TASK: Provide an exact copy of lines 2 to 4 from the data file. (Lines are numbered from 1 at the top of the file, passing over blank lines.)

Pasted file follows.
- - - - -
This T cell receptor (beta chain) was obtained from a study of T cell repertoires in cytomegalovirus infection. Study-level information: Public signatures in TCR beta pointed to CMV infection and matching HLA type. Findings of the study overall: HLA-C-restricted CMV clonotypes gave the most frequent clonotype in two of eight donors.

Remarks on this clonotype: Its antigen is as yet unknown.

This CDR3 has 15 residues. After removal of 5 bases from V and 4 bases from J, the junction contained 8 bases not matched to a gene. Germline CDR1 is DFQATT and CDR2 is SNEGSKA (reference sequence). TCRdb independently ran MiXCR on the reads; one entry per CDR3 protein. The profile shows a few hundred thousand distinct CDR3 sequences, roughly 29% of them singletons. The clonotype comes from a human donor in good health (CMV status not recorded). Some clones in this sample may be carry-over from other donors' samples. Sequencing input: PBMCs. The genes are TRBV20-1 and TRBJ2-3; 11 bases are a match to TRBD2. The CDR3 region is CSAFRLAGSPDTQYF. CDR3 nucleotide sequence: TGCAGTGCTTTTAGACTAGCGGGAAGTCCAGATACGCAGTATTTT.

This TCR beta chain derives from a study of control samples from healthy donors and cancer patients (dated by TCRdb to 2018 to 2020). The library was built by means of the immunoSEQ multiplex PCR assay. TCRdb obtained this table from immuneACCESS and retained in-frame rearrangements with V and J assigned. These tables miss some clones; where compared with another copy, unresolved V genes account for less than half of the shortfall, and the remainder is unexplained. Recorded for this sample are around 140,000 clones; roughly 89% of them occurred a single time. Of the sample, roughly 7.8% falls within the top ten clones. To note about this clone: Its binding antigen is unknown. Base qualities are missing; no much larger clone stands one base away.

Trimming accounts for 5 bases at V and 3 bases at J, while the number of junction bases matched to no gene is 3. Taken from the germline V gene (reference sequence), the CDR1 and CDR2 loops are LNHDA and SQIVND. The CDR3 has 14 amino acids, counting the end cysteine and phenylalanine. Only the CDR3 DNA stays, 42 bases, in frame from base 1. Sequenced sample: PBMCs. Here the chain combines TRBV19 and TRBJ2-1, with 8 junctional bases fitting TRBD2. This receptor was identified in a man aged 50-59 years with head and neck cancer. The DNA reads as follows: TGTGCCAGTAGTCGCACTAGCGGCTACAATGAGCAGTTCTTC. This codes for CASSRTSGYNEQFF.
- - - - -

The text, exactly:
Remarks on this clonotype: Its antigen is as yet unknown.

This CDR3 has 15 residues. After removal of 5 bases from V and 4 bases from J, the junction contained 8 bases not matched to a gene. Germline CDR1 is DFQATT and CDR2 is SNEGSKA (reference sequence). TCRdb independently ran MiXCR on the reads; one entry per CDR3 protein. The profile shows a few hundred thousand distinct CDR3 sequences, roughly 29% of them singletons. The clonotype comes from a human donor in good health (CMV status not recorded). Some clones in this sample may be carry-over from other donors' samples. Sequencing input: PBMCs. The genes are TRBV20-1 and TRBJ2-3; 11 bases are a match to TRBD2. The CDR3 region is CSAFRLAGSPDTQYF. CDR3 nucleotide sequence: TGCAGTGCTTTTAGACTAGCGGGAAGTCCAGATACGCAGTATTTT.

This TCR beta chain derives from a study of control samples from healthy donors and cancer patients (dated by TCRdb to 2018 to 2020). The library was built by means of the immunoSEQ multiplex PCR assay. TCRdb obtained this table from immuneACCESS and retained in-frame rearrangements with V and J assigned. These tables miss some clones; where compared with another copy, unresolved V genes account for less than half of the shortfall, and the remainder is unexplained. Recorded for this sample are around 140,000 clones; roughly 89% of them occurred a single time. Of the sample, roughly 7.8% falls within the top ten clones. To note about this clone: Its binding antigen is unknown. Base qualities are missing; no much larger clone stands one base away.